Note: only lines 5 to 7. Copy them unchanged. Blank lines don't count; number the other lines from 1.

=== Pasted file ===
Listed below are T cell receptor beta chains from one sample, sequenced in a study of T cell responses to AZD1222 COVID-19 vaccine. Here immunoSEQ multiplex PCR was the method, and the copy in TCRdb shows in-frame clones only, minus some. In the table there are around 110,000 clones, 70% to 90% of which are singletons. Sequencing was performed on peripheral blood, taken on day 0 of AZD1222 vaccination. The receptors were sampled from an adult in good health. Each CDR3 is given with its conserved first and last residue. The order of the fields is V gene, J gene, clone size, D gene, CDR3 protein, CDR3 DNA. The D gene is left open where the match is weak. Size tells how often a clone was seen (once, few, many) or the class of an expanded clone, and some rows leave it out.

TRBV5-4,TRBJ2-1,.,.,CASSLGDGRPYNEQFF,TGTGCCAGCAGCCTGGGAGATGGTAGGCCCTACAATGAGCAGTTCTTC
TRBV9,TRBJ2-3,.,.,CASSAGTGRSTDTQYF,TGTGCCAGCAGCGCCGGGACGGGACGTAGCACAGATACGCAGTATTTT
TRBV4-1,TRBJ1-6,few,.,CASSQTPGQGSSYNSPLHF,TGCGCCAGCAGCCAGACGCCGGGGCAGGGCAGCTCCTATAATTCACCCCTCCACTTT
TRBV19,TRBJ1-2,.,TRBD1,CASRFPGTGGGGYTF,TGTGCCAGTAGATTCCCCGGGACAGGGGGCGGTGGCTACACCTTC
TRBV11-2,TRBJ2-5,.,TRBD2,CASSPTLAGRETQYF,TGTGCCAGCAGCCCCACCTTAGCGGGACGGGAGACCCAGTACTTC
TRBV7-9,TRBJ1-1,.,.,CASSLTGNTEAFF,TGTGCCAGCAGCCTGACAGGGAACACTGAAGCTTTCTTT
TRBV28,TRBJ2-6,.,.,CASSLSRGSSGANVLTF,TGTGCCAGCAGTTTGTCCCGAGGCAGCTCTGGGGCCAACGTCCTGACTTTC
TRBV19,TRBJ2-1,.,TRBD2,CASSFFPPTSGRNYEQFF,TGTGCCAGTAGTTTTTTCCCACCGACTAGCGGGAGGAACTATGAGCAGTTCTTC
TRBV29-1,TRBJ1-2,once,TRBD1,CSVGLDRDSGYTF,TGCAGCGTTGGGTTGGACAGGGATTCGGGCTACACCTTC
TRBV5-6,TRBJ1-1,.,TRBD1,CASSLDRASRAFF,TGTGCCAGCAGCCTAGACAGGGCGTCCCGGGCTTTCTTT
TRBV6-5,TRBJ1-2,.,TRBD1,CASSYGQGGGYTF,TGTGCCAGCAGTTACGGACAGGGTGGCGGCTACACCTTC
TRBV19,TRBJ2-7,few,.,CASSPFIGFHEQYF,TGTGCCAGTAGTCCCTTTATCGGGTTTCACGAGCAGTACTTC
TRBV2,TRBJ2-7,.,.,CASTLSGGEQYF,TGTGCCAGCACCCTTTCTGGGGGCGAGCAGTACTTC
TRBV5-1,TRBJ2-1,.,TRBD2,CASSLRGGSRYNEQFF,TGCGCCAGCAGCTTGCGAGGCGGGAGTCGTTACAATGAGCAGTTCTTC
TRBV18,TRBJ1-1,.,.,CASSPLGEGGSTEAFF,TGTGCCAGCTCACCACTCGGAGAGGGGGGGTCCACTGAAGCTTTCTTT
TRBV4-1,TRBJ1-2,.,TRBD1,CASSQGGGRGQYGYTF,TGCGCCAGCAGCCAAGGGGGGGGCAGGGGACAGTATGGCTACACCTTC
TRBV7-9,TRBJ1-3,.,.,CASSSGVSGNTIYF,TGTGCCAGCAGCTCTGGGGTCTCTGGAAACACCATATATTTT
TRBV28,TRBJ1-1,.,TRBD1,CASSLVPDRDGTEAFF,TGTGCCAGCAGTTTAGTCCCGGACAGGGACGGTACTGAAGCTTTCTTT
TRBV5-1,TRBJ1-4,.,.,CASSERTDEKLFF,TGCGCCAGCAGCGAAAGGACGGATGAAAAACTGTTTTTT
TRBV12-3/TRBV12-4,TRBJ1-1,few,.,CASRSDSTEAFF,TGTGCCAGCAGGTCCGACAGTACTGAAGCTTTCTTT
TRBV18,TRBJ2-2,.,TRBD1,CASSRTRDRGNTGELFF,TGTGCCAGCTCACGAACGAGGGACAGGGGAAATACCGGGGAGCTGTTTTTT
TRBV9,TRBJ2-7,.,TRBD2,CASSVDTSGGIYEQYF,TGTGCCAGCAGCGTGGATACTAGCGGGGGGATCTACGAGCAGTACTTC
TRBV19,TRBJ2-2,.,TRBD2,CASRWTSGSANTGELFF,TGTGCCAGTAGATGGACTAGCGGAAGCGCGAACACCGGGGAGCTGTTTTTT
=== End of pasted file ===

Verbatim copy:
TRBV19,TRBJ1-2,.,TRBD1,CASRFPGTGGGGYTF,TGTGCCAGTAGATTCCCCGGGACAGGGGGCGGTGGCTACACCTTC
TRBV11-2,TRBJ2-5,.,TRBD2,CASSPTLAGRETQYF,TGTGCCAGCAGCCCCACCTTAGCGGGACGGGAGACCCAGTACTTC
TRBV7-9,TRBJ1-1,.,.,CASSLTGNTEAFF,TGTGCCAGCAGCCTGACAGGGAACACTGAAGCTTTCTTT